An uncomfortable Telugu classic
The work of Viswanadha Satyanarayana, revered Telugu writer of his time, feels preposterous in the 21st century
Penguin Modern Classics has been doing excellent work translating great and forgotten works of literature from Indian languages into English. The latest addition to the list is Viswanadha Satyanarayana(1895-1976), two of whose novellas, Ha Ha Hu Hu: A Horse-headed God In Trafalgar Square (written circa 1932) and Vishnu Sharma Learns English (published in book form in 1961), are collected in translations by Velcheru Narayana Rao.
Rao’s contribution to Telugu poetry and literature, via translations, collaborations and scholarly work, is extraordinary, so any work that he chooses to bring into English must be read with seriousness. These rather slim novellas—the two together a slight 60 pages—are buttressed by Rao’s extensive Introduction, Afterword, endnotes and a note on translating Satyanarayana’s work. Satyanarayana dictated his work to scribes and was often discursive to a great degree. He was also edited very lightly, if at all. That the work is readable is entirely due to Rao’s efforts.
Read without all the scholarly accompaniments, the first interesting thing about the novellas is their fantastic nature: In one, a gandharva (horse-headed creature) falls to the ground in Trafalgar Square, and crowds gather to figure out what is happening. In the second, a minor lecturer in a college in Vijayawada dreams that the author of the Panchatantra, Vishnu Sharma, and the great 13th century Telugu poet Tikkanna, are sent to him by Indra to learn English in order to settle a dispute about authorship in heaven.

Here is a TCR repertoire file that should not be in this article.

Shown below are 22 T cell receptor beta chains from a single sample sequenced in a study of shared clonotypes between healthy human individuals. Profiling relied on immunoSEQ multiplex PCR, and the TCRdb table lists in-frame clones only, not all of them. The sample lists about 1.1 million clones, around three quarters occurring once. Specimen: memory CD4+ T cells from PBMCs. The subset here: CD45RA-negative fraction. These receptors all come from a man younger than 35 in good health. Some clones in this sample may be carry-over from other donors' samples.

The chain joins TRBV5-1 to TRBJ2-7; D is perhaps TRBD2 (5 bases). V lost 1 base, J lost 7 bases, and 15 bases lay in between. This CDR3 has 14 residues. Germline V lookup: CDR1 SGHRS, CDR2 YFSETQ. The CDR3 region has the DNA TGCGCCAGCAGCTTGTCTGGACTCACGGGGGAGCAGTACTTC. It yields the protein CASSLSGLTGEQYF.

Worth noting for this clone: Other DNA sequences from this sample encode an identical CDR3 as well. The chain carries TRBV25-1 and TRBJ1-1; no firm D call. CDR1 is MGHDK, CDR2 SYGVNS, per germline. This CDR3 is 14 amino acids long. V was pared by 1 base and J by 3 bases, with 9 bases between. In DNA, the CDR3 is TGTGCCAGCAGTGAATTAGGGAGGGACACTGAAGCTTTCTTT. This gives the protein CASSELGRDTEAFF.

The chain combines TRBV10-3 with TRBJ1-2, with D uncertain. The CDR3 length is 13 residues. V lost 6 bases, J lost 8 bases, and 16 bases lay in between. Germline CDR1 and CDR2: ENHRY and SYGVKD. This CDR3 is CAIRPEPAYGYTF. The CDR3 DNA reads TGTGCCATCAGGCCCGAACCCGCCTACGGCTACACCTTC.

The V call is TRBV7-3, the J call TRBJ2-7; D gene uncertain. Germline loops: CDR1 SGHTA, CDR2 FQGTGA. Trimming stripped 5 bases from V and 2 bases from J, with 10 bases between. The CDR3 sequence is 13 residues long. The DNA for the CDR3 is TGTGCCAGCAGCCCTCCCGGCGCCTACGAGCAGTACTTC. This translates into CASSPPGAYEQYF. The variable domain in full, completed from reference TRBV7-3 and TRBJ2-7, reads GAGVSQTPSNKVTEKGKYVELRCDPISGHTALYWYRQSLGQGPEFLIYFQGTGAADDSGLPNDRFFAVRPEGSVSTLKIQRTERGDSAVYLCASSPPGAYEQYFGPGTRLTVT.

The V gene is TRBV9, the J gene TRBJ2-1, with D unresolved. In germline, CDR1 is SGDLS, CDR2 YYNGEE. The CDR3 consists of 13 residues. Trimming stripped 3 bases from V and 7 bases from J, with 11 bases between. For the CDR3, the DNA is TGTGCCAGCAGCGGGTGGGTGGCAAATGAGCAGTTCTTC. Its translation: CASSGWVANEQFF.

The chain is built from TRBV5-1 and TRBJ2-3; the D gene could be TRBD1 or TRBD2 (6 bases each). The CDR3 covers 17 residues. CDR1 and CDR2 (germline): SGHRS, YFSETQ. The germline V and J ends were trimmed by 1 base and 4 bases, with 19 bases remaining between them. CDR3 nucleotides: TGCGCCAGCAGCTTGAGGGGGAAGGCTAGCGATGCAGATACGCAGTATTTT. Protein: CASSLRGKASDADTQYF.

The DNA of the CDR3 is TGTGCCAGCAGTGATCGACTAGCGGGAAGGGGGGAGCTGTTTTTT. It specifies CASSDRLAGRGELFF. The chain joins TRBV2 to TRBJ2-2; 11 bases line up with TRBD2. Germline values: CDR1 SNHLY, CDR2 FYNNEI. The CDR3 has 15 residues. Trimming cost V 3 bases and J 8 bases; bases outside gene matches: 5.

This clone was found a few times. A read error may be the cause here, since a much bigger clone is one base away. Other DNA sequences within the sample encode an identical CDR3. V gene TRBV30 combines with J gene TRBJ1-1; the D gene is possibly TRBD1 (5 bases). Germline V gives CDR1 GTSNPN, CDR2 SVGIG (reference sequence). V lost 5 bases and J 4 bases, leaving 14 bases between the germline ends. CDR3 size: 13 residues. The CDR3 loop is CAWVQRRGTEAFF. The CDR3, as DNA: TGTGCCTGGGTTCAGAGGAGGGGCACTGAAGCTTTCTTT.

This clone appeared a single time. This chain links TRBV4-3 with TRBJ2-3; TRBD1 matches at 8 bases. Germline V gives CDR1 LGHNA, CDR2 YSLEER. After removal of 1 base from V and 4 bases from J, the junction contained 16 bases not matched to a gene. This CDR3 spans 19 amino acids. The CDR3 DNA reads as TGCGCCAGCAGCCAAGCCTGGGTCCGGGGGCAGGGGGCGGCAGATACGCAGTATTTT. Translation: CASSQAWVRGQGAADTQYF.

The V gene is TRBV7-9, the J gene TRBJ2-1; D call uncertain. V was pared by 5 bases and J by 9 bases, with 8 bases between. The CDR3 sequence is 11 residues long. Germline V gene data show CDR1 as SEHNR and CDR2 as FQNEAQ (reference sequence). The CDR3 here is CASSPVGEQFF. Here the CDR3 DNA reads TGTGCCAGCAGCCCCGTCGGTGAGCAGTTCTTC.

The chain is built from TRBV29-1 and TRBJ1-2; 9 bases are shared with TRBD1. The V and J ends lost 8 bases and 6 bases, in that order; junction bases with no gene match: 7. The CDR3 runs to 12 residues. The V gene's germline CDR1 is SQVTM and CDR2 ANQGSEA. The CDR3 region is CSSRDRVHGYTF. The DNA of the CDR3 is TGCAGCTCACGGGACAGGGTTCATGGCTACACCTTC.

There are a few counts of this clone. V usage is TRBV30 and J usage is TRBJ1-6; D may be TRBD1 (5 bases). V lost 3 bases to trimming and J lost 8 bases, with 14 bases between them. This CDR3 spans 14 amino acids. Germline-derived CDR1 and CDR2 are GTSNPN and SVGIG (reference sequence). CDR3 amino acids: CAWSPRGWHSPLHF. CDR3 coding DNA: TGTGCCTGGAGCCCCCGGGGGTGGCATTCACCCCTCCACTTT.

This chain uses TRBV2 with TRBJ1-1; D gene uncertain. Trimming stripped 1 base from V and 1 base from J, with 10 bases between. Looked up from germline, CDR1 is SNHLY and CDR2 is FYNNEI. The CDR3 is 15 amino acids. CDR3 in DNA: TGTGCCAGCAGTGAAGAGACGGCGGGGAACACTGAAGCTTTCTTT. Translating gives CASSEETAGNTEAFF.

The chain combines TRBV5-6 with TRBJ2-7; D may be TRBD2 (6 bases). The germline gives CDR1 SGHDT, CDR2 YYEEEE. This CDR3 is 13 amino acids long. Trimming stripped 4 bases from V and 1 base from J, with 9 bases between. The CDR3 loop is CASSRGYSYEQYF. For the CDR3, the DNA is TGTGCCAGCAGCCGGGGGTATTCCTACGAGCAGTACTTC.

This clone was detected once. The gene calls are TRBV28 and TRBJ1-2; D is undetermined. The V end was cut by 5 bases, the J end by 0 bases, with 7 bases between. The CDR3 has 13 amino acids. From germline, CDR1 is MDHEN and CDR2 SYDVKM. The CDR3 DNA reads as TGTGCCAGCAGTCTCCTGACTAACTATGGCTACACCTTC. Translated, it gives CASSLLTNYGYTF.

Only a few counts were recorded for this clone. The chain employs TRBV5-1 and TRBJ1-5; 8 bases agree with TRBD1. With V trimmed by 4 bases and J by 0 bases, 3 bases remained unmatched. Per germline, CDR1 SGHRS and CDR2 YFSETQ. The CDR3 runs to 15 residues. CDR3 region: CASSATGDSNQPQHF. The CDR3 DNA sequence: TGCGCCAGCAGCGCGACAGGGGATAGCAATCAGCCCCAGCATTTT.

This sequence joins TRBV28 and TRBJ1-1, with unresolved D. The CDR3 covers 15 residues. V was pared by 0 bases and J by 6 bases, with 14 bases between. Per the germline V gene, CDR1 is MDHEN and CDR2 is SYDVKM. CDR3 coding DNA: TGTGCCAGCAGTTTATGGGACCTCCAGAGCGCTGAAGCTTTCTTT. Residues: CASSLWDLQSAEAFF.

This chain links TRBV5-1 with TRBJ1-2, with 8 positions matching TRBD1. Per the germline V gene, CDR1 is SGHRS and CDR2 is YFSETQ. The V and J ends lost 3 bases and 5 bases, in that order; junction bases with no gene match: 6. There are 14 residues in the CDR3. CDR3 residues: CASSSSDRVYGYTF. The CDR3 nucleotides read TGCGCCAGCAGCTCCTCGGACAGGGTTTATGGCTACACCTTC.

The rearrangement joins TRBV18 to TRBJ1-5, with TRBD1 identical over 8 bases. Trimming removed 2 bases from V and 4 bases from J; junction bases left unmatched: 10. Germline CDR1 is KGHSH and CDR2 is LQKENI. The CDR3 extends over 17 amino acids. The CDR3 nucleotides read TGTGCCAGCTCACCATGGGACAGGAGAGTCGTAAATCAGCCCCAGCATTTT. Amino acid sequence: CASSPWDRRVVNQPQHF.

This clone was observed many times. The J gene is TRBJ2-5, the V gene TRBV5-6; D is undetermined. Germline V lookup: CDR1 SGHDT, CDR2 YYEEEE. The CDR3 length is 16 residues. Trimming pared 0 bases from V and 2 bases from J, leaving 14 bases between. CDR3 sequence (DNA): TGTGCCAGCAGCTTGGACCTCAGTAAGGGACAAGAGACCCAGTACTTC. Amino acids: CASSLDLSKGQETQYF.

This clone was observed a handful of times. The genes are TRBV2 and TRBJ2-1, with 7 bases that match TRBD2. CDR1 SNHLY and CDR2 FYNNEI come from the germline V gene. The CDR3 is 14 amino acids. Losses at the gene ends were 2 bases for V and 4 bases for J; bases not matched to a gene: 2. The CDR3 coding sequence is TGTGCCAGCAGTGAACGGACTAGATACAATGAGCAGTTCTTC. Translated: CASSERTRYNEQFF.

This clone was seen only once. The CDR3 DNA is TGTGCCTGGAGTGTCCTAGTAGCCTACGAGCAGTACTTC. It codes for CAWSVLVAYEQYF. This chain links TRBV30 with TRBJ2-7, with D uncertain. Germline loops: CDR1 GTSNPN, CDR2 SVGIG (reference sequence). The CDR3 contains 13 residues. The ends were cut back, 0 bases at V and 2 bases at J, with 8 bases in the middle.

Since it takes far less time to read these novellas than to learn about the author and his milieu, and to struggle with other questions I shall come to shortly, let me first say what I liked about the stories: languages, and the way they express utterly different modes of thought, are central to both. Related to the question of language is the entire colonial encounter, ideas of superiority and the absurdity of the other.
In Ha Ha Hu Hu, Londoners are unable to understand what the horse-headed creature is saying. To those close by, it sounds like neighing; to those some distance away, it sounds like words. But only certain scholars of Sanskrit, present by a happy coincidence, are able to communicate with the fallen gandharva. Naturally, what people don’t understand, they consider a threat: Ha Hu, as the gandharva is known, is chained, caged, then studied as if he were an animal on whom scientists can experiment with no thought to ethics.
In Vishnu Sharma Learns English, the two scholars are taught English grammar by a man un-equipped to teach it. Modern forms of education have left him poorer in every language he claims to know, and what follows is a series of absurdities about English, its grammar, the disjunction between the way it is written and spoken, and the comparable superiority of Sanskrit. Many Indians who learn English later in life will identify with parts of this novella.
Satyanarayana’s fierce anti-colonialism is apparent throughout; it is also clear that he thinks the acquisition of English is the worst thing to happen to the study of Sanskrit and Telugu, to the literatures in these languages, and the people who produce and study this work.